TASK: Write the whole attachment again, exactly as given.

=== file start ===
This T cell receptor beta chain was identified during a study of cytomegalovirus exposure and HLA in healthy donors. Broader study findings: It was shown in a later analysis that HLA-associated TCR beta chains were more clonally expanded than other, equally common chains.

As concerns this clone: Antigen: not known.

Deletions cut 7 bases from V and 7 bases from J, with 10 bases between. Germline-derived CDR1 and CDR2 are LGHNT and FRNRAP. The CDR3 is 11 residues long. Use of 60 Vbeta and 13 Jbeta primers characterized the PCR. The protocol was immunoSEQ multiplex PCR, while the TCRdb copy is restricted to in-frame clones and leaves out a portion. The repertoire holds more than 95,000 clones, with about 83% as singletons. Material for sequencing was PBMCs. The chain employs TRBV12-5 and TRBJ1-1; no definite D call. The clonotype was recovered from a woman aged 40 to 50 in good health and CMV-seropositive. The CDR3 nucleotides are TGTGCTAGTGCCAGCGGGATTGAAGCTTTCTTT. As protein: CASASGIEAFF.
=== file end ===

This T cell receptor beta chain was identified during a study of cytomegalovirus exposure and HLA in healthy donors. Broader study findings: It was shown in a later analysis that HLA-associated TCR beta chains were more clonally expanded than other, equally common chains.

As concerns this clone: Antigen: not known.

Deletions cut 7 bases from V and 7 bases from J, with 10 bases between. Germline-derived CDR1 and CDR2 are LGHNT and FRNRAP. The CDR3 is 11 residues long. Use of 60 Vbeta and 13 Jbeta primers characterized the PCR. The protocol was immunoSEQ multiplex PCR, while the TCRdb copy is restricted to in-frame clones and leaves out a portion. The repertoire holds more than 95,000 clones, with about 83% as singletons. Material for sequencing was PBMCs. The chain employs TRBV12-5 and TRBJ1-1; no definite D call. The clonotype was recovered from a woman aged 40 to 50 in good health and CMV-seropositive. The CDR3 nucleotides are TGTGCTAGTGCCAGCGGGATTGAAGCTTTCTTT. As protein: CASASGIEAFF.